On Wed, 19 May 2004 06:34:54 +0900, Mark Sparshatt wrote:
> Richard Lionheart wrote:

<snip>

> One advantage of this is performance. Both NilClass and FalseClass
> are singleton classes so checking whether an object is nil or false
> is very easy, while allowing 0 to be false would require testing
> the type and value of the object.

Actually, since 0 is an immediate value (like nil and false), it could be tested just as easily (as I understand it).  I would guess that the reason has more to do with elegance and simplicity.  In any case, aside from the "C does it that way" camp (whom we are obviously not catering to), why should 0 or any number be false?  (Why should "" or any string be false?  Why should [] or any array be false?)  Well, they aren't.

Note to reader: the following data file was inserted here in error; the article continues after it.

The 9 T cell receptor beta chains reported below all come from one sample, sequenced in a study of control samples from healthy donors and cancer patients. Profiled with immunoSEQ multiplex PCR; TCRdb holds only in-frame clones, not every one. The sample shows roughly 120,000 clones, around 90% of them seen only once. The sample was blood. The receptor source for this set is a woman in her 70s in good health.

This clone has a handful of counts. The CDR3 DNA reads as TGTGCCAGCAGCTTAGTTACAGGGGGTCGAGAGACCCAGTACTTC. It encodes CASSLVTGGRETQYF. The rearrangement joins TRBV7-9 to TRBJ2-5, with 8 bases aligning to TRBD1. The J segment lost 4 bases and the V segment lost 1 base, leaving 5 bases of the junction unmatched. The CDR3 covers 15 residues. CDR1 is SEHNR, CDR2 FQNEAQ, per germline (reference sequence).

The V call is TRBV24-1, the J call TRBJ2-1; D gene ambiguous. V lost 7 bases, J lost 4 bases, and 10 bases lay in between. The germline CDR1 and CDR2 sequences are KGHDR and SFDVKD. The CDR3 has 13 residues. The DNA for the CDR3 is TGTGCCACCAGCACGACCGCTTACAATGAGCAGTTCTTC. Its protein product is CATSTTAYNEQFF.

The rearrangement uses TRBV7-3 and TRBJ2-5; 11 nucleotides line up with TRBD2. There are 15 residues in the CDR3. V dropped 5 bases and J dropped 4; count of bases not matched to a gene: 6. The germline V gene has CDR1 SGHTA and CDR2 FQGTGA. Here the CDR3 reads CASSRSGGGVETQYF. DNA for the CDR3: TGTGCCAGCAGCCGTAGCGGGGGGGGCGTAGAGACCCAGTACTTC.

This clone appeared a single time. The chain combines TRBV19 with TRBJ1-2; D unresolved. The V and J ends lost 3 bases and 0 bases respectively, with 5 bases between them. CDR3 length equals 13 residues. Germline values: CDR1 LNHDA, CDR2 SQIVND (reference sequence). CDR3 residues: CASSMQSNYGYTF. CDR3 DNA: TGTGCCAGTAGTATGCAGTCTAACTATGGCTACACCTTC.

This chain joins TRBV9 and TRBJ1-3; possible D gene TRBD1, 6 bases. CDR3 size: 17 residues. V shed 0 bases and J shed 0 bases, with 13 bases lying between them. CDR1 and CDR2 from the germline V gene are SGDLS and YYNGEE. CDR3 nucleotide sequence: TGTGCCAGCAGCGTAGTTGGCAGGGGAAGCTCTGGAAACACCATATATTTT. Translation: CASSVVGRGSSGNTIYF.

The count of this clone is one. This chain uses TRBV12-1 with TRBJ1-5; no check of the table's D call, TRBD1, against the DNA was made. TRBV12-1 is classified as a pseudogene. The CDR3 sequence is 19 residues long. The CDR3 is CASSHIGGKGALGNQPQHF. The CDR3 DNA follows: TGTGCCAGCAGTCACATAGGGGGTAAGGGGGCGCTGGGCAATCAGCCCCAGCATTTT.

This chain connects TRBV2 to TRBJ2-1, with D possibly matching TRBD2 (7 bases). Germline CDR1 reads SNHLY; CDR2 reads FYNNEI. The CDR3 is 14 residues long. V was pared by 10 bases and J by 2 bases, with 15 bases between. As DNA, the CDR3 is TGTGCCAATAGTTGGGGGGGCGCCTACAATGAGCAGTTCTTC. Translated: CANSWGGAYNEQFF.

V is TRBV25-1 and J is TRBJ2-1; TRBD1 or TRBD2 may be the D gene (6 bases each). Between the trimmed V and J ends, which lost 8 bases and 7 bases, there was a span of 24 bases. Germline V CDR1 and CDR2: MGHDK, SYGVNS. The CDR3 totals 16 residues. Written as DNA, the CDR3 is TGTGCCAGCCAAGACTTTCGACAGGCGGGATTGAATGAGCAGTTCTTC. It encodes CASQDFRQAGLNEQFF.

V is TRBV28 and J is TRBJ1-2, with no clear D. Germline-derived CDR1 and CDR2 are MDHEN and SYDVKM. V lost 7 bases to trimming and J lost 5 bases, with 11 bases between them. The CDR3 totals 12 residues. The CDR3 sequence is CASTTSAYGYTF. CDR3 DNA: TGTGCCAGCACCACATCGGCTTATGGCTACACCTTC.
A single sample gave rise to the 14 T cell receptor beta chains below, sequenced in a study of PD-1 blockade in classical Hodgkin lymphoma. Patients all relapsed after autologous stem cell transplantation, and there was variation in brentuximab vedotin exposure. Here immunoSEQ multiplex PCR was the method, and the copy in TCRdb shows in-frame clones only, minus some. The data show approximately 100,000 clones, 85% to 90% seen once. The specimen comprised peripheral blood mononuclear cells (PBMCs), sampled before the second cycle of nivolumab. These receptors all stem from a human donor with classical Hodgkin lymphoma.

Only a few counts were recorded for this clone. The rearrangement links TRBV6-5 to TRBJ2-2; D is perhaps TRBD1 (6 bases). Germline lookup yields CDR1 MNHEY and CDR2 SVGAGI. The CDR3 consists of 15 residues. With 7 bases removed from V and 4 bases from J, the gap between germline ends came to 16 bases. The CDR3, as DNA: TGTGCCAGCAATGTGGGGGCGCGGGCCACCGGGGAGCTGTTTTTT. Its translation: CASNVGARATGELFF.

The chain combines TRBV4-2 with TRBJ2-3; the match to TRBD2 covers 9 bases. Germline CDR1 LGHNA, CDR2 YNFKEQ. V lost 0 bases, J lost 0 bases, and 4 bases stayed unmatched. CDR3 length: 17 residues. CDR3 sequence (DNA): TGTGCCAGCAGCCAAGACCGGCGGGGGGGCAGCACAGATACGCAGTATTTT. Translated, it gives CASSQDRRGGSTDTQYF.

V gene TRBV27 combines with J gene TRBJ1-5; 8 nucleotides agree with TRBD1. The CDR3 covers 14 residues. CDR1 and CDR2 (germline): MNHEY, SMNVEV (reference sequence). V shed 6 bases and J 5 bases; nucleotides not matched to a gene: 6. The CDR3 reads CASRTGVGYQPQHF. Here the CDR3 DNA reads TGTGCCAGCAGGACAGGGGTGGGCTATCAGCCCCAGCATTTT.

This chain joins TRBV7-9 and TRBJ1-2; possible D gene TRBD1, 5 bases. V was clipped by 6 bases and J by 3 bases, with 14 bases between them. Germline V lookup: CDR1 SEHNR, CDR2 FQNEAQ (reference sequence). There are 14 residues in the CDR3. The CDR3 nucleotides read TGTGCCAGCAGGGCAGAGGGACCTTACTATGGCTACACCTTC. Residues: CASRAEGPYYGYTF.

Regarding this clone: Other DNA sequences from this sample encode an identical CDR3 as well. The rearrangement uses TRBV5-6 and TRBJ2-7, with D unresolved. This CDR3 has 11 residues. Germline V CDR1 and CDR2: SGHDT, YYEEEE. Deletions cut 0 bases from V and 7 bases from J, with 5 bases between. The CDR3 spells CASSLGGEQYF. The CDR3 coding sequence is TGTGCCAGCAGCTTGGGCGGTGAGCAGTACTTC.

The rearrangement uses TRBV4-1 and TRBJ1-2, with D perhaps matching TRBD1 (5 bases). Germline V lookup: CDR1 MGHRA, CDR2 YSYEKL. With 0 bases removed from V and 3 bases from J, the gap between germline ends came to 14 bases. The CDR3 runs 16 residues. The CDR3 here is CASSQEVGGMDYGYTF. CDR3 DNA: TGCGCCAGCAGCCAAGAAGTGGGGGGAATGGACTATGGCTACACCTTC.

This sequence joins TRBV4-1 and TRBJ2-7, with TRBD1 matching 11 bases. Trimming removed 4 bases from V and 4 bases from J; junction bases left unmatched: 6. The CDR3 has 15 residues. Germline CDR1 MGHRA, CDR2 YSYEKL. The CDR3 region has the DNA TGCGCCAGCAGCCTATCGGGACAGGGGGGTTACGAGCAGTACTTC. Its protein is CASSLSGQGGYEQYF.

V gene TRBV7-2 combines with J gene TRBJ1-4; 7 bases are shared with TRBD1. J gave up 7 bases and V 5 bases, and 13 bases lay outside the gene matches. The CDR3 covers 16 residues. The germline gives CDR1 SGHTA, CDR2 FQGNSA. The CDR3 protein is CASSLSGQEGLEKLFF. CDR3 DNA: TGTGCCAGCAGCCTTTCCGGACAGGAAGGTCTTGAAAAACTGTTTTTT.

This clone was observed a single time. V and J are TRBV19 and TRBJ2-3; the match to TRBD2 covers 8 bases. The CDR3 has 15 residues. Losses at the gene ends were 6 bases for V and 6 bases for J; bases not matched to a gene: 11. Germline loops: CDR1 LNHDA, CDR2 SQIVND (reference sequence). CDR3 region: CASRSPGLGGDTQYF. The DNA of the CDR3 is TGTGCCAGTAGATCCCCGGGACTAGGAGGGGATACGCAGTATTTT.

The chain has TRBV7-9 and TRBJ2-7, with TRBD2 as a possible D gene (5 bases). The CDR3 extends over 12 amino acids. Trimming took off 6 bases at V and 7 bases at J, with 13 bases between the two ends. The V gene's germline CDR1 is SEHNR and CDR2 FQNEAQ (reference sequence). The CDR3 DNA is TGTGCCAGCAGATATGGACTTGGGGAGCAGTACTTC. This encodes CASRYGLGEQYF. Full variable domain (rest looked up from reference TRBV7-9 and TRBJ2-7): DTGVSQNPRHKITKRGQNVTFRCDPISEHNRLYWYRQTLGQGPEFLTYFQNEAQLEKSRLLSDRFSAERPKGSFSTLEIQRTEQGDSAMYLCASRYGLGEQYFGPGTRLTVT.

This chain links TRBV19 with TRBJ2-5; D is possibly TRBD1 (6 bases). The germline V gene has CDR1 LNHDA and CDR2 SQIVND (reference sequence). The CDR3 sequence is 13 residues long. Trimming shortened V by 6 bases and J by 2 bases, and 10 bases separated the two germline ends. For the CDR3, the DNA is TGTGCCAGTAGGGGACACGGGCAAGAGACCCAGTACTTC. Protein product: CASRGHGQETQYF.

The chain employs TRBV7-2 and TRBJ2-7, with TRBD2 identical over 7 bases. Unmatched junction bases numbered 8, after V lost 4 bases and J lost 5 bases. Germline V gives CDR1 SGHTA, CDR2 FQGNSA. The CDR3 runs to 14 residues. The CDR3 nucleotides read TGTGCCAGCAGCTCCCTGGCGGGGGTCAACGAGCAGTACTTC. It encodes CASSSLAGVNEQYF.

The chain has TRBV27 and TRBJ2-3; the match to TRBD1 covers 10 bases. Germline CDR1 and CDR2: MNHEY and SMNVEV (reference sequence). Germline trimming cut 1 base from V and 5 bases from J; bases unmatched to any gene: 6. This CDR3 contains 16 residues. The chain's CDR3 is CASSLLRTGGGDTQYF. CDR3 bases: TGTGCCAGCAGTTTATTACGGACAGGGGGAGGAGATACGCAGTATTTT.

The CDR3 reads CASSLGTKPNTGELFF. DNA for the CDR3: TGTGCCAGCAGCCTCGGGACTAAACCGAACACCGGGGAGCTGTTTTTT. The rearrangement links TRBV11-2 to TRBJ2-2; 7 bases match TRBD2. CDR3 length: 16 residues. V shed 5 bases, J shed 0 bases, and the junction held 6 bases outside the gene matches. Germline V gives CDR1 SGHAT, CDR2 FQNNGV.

Chris